There are a lot of ways to slice and dice your Facebook data, but for the key metrics mentioned above, here’s what your setup should look like:

facebok-fivetran.png

  • Breakdown should be country – this means all of the reporting data will be segmented by country. You could segment it in additional ways like by age, gender, etc depending on your needs – just make sure to adjust the model accordingly if you do.
  • Action Breakdowns should be action_type.
  • Fields should be account_name, action_valuesactions, campaign_id, campaign_name, impressions, inline_link_clicks, and spend.
  • Click Attribution Window for us is 28 days and View Attribution Window is 1 day.

Once connected, Fivetran will pull all of the relevant data from Facebook using the Facebook Ad Insights API and throw into your data warehouse:

facebook-bigquery.png

There are two key tables:

  • ad_insights – This table has data related to the spend: campaign_id, country, date, account_id, account_name, ad_id, adset_id, campaign_name, impressions, inline_link_clicks, and spend.
  • ad_insights_action_values – This table has data related to how much revenue was earned as a result of that spend: campaign_id, country, date, _1_d_view, _28_d_viewaction_type, and value.

For example, to see spend metrics by campaign for a given day, we can run a query like this:

And to see conversions by campaign on a given date:

One key note about the conversion data that will come into play later: there may be several different values for action_type, but the only one that matters for measuring total conversion value is offsite_conversion.fb_pixel_purchase; everything else can be ignored.

Another important point: conversion data is cohorted by the day of the spend, not the day the conversion happened. That matters because it means there will never be conversions on days without spend. Put another way: every row in the conversion data has a corresponding row in the spend data. As we’ll see, that means we can join the spend data to the conversion data and we’ll capture everything we need.

Modeling the Data in Looker

Identifying the primary keys

Spend data in the ad_insights table can be uniquely identified by the combination of the date, campaign id, and country. We can set up a primary key dimension like so:

For the conversion data, this comes close, but there can also be many action_type records for each date/campaign/country combination so we can’t just use that as the primary key.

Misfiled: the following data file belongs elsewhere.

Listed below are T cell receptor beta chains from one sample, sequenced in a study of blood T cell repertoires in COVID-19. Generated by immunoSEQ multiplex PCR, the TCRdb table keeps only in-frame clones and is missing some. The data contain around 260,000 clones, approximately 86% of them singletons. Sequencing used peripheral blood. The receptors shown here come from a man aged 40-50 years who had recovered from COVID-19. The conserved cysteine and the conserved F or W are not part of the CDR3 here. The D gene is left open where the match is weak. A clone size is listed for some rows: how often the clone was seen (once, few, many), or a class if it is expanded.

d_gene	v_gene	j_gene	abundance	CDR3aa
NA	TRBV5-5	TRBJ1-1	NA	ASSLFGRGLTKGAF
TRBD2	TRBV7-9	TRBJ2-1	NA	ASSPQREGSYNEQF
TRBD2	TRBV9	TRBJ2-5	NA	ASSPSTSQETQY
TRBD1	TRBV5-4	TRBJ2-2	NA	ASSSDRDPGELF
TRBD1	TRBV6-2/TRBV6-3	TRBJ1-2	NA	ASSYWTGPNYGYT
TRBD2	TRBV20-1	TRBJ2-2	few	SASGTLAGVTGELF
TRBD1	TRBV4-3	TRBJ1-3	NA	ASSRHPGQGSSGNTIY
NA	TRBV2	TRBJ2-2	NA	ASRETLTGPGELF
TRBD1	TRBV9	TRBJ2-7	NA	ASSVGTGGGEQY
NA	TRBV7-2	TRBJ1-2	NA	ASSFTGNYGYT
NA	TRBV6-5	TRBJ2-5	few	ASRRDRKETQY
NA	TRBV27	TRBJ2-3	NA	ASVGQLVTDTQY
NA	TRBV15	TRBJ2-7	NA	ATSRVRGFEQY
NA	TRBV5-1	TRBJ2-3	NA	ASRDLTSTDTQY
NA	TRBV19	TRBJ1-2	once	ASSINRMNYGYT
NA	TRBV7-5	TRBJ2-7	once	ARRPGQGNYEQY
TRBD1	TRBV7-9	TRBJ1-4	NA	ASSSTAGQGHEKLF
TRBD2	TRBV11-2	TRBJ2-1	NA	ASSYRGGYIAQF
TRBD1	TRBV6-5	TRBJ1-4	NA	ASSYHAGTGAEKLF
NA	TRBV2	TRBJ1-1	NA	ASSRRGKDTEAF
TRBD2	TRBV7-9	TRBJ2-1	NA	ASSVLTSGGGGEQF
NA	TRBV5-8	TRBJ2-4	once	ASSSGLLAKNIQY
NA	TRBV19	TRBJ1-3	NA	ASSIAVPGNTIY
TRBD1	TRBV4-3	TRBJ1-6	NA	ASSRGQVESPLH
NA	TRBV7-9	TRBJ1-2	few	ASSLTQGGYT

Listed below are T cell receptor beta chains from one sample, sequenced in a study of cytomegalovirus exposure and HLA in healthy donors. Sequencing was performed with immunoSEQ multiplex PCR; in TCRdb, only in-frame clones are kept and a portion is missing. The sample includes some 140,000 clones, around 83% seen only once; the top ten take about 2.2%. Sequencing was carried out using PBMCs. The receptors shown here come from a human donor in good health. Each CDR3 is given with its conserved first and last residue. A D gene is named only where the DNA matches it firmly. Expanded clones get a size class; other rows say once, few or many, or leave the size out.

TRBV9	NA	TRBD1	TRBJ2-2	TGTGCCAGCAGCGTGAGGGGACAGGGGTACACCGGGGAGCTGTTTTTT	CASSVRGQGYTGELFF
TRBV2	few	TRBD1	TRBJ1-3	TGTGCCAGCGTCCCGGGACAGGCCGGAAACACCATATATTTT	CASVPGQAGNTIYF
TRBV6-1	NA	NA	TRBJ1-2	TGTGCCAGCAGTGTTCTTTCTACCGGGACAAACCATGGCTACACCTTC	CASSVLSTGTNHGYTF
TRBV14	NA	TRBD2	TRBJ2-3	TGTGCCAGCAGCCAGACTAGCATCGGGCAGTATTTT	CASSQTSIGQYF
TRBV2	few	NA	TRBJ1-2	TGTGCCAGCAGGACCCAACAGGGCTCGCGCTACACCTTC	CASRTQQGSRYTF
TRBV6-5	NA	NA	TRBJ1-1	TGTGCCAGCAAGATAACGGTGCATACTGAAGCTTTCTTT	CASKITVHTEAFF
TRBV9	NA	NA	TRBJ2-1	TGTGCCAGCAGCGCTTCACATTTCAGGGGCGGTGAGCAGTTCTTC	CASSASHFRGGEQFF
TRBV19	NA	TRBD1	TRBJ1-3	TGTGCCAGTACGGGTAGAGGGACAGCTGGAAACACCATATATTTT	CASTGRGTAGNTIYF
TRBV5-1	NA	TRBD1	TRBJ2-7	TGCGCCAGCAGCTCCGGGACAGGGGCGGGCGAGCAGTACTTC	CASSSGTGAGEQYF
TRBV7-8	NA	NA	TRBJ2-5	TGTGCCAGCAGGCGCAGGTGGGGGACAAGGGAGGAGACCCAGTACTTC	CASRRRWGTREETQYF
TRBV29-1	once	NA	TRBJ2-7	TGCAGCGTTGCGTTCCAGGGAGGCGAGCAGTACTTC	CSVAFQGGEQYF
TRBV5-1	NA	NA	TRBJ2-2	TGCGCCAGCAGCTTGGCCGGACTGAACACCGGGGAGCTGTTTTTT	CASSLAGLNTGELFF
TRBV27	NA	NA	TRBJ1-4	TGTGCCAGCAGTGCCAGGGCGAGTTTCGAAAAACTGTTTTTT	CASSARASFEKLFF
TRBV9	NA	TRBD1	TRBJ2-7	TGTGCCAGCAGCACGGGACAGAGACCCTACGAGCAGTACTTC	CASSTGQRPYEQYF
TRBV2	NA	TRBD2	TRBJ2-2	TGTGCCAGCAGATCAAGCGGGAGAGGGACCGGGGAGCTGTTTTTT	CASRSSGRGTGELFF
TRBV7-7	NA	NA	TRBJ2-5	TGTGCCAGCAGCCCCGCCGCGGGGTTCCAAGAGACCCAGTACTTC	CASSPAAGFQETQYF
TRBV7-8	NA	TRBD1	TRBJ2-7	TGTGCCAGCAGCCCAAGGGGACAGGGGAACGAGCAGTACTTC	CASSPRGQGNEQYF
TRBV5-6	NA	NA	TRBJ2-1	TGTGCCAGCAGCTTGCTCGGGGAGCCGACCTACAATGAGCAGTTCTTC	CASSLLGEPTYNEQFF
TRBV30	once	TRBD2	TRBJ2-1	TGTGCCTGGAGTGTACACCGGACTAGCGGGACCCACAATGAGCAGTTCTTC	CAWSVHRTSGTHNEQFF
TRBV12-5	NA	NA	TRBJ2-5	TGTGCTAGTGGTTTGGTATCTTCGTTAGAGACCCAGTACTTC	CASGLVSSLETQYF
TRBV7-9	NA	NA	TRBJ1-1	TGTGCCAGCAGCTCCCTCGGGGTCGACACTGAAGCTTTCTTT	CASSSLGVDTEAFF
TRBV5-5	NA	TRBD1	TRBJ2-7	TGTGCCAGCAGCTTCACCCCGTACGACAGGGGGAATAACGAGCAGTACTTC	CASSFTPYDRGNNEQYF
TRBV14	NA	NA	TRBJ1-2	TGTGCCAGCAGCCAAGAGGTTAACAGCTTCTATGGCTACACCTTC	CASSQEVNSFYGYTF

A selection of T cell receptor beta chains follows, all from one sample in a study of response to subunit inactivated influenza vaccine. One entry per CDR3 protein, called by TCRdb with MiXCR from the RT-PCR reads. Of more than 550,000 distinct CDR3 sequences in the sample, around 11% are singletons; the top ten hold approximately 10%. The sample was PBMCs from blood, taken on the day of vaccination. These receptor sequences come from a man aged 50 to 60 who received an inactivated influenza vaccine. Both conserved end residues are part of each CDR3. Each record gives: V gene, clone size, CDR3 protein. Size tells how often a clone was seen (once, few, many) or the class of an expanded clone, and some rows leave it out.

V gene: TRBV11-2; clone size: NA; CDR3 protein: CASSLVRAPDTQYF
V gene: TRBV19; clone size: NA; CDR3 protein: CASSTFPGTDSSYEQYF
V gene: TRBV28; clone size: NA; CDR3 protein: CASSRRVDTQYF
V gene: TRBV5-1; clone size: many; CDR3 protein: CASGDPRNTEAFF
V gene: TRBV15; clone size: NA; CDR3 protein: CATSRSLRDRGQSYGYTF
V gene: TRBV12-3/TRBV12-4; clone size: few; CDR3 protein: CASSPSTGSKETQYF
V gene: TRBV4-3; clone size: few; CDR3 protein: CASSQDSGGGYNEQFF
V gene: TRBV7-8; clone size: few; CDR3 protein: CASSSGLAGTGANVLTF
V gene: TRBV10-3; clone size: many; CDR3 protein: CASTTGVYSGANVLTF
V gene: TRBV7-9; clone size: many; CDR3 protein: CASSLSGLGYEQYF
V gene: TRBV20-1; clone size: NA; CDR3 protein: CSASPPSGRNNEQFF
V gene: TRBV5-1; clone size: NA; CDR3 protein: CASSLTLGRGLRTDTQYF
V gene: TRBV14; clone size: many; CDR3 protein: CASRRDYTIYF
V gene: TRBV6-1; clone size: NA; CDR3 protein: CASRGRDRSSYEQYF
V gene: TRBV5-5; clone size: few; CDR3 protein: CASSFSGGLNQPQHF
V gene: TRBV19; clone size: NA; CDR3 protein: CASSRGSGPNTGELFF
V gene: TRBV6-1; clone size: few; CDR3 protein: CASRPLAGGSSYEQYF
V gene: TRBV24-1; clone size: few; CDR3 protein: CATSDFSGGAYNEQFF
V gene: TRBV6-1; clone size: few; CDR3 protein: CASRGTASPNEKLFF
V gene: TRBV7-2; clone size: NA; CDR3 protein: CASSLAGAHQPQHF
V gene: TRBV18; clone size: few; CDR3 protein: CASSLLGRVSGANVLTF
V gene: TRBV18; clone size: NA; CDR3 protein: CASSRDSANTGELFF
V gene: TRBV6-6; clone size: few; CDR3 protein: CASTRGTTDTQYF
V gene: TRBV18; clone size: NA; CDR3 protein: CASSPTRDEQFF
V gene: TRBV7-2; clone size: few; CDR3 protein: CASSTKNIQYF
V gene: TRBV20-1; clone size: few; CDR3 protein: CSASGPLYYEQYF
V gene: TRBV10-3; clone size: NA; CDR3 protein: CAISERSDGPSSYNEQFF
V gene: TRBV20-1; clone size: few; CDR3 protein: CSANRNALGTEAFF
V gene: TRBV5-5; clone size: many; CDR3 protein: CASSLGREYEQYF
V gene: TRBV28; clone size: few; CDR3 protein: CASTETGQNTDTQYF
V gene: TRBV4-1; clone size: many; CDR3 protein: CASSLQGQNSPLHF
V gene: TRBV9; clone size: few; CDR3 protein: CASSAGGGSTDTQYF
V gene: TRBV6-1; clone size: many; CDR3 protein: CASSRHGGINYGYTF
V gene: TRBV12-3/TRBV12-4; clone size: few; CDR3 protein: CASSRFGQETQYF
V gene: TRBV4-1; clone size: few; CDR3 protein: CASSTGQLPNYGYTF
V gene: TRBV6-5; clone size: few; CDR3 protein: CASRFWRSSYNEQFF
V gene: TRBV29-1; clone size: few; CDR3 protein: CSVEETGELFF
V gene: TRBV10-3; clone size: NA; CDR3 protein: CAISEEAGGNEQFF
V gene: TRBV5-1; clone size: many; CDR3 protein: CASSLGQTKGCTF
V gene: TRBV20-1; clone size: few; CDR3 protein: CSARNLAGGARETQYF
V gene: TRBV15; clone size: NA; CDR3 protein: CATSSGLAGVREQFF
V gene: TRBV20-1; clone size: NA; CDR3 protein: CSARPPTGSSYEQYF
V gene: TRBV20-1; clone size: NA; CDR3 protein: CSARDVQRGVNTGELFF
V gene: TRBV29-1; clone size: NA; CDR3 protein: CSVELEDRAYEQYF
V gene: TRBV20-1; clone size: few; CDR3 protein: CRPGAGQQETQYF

That said, because we only care about action_type of offsite_conversion.fb_pixel_purchase, it simplifies the modeling to create a derived table that consists of only actions of this type, that way we can use date/campaign/country as the primary key.

You can model this in dbt or simply create a derived table in Looker by filtering  fb_ad_insights_action_values accordingly (we’ll wind up calling this fb_conversions below).

select * 
from fivetran.fb_ad_insights_action_values
where action_type = "offsite_conversion.fb_pixel_purchase"

By only working with this derived table, there will be a one-to-one relationship between the spend data and the conversion data.

Creating the Model

Here’s what the model winds up looking like:

We’re left joining the spend data to the derived conversion table and because the conversion data is already filtered to only include the fb_pixel_purchase action_type, there’s a one-to-one relationship.

Creating the Spend View

Here’s what it looks like:

All pretty straightforward.

Creating the Conversions View

At the top you’ll see that this is a derived table from the original fb_ad_insights_action_values provided by Fivetran.

The only noteworthy metric here is the ROAS measure which takes the total conversion value measure and divides it by the total spend measure from the spend view.

And… drum roll… that’s it. You can now explore your Facebook Ad Insights data in Looker to your heart’s content and create dashboards that your leadership and teammates can consume without logging into Facebook or relying on its limited reporting capabilities.

Feel free to reach out if you run into any issues with any of the above – I’m happy to help.

Lastly, if you found this helpful, I encourage you to join the newsletter as there will be several more posts like this in the coming weeks including how to model AdWords and DCM data as well as how to combine all of these into a single report.